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btw I'm using Ubuntu Touch

Multiple pages + code cleanup - Ubuntu Touch clicker app

July 25, 2020 | btw I'm using Ubuntu Touch

In the previous post, we have created a shop where you could buy cats for dogecoin, (and the cats helped you earn dogecoin so you could buy more cats... and so on). But the shop was on the same page as the rest of the app's content, which doesn't look good, that's why I've moved it to separate a file and screen. Also, the way I have used database wasn't the best way, and I've updated it, code is now much cleaner. Take look at the video tutorial (or rather making of this article) and source code.

Multiple pages view

Starting from qml/Main.qml, we have added import "./scripts/LoadPage.js" as LoadPage to the beginning of it and added

PageStack {
    id: mainStack
}

inside of the root element, we will use this PageStack to push our pages onto it.

Then I've moved pretty much everything from the Page {...} block to qml/pages/Shop.qml and qml/pages/Home.qml and because not much has changed in them (I've copy-pasted them from Main.qml and edited only a bit) check git repo if you want to check what's inside.

Button {
    ...
    onClicked: {
        LoadPage.load('Shop')
    }
}

The most notable change is that on every page we have added this Button to switch between them that used load function defined in qml/scripts/LoadPage.js

    function load(page) {
        var path = "../pages/%1.qml".arg(page)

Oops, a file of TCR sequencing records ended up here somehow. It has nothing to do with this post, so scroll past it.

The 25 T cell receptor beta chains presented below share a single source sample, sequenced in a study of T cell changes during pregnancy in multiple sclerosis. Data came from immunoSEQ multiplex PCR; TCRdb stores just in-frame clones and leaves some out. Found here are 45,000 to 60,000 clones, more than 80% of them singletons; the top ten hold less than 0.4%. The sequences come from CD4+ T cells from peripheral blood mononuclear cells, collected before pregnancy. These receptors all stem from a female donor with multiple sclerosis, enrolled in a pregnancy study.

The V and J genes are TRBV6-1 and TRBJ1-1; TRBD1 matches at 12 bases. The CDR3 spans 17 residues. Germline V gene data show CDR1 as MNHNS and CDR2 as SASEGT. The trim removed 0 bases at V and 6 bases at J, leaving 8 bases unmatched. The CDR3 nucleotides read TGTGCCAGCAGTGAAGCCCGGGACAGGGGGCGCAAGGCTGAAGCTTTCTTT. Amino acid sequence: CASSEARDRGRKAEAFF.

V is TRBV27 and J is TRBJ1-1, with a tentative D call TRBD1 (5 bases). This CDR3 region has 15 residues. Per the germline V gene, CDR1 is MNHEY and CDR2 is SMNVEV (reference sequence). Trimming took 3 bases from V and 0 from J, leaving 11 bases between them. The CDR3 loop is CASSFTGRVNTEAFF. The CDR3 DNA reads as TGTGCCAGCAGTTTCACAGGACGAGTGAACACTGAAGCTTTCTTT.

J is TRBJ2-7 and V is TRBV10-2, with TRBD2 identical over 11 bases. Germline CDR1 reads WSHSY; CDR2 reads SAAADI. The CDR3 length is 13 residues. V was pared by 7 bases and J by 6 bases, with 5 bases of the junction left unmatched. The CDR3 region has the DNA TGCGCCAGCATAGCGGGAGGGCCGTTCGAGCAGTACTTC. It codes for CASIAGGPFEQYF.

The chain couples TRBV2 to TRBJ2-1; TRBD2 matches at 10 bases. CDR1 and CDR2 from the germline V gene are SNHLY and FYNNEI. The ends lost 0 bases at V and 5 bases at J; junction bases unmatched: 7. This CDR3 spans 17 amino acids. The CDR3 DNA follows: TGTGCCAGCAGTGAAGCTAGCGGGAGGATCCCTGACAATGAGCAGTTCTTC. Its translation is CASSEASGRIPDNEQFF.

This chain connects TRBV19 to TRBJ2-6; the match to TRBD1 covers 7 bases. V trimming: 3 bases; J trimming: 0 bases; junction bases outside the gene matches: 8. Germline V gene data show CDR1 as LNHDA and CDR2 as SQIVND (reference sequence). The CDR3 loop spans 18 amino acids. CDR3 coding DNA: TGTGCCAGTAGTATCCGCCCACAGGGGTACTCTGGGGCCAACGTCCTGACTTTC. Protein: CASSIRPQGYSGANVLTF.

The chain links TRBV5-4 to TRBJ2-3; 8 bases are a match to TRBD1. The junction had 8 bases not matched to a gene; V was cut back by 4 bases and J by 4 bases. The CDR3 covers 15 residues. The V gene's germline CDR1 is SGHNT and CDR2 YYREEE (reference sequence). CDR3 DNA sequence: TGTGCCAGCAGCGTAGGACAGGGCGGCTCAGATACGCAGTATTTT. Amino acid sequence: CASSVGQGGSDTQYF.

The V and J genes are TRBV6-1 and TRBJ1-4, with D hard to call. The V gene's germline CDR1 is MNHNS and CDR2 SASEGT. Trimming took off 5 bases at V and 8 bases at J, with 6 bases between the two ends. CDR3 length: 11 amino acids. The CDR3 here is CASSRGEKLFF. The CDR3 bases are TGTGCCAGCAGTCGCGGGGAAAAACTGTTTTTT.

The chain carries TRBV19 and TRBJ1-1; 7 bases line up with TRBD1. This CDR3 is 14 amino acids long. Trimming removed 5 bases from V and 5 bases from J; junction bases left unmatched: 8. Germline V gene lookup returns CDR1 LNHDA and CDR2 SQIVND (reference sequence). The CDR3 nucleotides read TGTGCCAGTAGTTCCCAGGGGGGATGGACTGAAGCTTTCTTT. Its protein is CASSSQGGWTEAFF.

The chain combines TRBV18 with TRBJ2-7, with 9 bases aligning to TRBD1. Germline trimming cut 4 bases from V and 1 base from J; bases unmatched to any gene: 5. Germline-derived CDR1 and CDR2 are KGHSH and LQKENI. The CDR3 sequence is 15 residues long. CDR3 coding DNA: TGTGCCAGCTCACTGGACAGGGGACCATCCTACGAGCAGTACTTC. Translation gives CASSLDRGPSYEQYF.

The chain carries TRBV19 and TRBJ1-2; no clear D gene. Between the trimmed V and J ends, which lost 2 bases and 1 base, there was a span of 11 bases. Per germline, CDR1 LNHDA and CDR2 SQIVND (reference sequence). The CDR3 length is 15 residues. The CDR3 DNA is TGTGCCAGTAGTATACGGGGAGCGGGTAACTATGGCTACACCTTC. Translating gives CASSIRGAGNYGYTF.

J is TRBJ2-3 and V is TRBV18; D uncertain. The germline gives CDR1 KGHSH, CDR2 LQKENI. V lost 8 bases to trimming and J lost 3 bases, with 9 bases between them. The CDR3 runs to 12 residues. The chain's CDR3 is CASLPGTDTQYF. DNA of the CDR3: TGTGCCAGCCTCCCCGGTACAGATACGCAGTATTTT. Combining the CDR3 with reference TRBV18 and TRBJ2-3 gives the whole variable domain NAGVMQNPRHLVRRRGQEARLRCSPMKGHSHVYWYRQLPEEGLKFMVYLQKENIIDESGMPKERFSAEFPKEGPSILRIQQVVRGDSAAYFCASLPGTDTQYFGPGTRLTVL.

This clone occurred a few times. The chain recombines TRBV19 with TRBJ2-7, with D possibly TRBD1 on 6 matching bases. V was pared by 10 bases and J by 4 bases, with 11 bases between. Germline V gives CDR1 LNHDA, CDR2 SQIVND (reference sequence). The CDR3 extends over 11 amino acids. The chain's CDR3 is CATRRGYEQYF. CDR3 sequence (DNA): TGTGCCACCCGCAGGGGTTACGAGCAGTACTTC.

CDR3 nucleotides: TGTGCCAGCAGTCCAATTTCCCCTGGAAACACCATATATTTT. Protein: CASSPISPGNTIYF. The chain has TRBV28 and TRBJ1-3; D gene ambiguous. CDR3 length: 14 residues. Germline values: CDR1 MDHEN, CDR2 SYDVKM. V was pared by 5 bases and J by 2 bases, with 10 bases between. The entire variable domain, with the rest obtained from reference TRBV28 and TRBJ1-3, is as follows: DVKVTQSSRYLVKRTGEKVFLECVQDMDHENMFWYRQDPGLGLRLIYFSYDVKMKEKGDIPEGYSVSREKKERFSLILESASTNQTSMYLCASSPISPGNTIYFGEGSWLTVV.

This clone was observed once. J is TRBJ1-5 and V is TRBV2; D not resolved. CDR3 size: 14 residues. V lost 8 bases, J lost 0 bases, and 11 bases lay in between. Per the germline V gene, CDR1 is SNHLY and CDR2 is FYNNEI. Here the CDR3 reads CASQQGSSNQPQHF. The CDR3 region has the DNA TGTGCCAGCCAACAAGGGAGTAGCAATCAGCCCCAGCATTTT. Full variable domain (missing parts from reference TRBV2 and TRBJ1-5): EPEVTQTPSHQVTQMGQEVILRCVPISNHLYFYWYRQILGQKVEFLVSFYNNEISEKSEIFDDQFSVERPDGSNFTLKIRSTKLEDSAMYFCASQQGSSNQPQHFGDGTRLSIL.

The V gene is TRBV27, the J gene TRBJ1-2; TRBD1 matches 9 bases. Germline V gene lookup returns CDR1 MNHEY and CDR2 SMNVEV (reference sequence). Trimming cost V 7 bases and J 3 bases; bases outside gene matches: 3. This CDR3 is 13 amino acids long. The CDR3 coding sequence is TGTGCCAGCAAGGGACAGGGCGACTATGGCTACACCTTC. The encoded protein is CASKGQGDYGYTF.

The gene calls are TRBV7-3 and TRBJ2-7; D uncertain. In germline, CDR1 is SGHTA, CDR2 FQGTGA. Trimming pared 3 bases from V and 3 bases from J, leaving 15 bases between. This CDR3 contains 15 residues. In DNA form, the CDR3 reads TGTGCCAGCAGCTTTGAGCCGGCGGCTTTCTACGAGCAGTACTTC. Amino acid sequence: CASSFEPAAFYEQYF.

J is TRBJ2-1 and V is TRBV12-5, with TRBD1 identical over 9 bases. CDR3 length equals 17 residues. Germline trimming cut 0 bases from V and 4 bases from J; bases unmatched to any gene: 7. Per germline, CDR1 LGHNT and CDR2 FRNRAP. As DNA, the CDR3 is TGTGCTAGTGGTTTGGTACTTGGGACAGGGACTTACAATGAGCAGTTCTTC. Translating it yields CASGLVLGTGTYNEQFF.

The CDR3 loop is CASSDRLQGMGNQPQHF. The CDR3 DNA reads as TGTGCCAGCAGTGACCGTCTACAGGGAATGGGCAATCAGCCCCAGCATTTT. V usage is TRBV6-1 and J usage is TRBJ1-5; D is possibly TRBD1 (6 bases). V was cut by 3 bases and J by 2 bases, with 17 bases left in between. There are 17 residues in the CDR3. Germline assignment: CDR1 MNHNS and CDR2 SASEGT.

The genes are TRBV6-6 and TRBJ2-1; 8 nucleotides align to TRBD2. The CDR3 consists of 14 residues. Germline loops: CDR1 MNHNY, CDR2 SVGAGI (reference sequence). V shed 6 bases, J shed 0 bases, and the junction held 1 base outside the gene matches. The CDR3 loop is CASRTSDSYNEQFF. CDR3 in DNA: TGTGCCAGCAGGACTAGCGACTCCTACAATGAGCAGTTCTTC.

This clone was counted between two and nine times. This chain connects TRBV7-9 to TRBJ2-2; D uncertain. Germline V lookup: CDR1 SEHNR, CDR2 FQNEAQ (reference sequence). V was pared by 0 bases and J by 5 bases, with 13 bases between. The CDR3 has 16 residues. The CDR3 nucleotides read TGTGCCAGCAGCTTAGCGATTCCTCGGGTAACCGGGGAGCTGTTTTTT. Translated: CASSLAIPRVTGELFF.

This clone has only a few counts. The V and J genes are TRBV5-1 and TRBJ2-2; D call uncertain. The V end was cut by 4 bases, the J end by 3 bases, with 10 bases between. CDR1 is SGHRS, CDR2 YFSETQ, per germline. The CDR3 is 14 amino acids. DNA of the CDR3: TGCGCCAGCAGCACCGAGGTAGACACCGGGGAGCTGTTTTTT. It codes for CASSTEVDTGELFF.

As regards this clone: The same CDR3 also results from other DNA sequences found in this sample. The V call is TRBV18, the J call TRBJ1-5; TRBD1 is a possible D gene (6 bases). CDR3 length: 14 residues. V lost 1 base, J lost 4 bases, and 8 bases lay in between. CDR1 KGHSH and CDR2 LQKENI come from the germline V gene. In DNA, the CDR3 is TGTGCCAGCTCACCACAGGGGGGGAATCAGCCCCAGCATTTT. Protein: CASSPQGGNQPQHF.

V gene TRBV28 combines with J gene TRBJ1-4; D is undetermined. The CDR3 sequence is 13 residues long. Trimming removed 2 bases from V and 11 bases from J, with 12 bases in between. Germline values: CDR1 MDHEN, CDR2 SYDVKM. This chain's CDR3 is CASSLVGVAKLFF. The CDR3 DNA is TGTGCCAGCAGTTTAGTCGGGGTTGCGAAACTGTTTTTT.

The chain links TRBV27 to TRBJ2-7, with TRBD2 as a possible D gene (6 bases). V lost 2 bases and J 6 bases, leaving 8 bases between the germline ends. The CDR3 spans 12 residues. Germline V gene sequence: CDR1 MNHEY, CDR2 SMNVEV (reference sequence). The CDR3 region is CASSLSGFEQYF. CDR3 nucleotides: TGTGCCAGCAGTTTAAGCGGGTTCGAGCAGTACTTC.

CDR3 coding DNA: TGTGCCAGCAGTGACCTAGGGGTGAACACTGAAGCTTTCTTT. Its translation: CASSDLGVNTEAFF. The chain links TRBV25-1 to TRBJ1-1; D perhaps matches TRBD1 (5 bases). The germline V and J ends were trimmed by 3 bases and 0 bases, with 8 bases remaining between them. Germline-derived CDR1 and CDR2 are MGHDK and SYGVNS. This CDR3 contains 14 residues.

var p = Qt.resolvedUrl(path)
        mainStack.push(p)
    }

Which took page string as an argument, and pushed it's content to PageStack element defined in qml/Main.qml. So using it like load('Home') will load file qml/pages/Home.qml and push it to the PageStack.

Code cleanup

So, I've decided to add the following changes into Component.onCompleted in qml/Main.qml file

Cooponent.onCompleted: {
    LoadPage.load("Home")
    DB.get('doge', function (res) {
        doge = Math.round(Number(res))
    })
    DB.get('item_cat', function (res) {
        item_cat = Math.round(Number(res))
    })
    function Timer() {
        return Qt.createQmlObject("import QtQuick 2.0; Timer {}", root);
    }
    var timer = new Timer();
    timer.interval = 1000;
    timer.repeat = true;
    timer.triggered.connect(function () {
        doge += item_cat*1
        DB.set('doge', doge);
        DB.set('item_cat', item_cat)
    })
    timer.start();
}

As you may see, the timer is now handling setting things to our DB, which means that we can use properties instead of database functions. This made my life easier.

As a bonus, I've added one small line in qml/pages/Shop.qml file in catbuybtn's color property:

color: if (doge >= 100) { UbuntuColors.green } else { UbuntuColors.red }

This means that our button will be green when we can afford to buy a cat, and red if we can't buy it.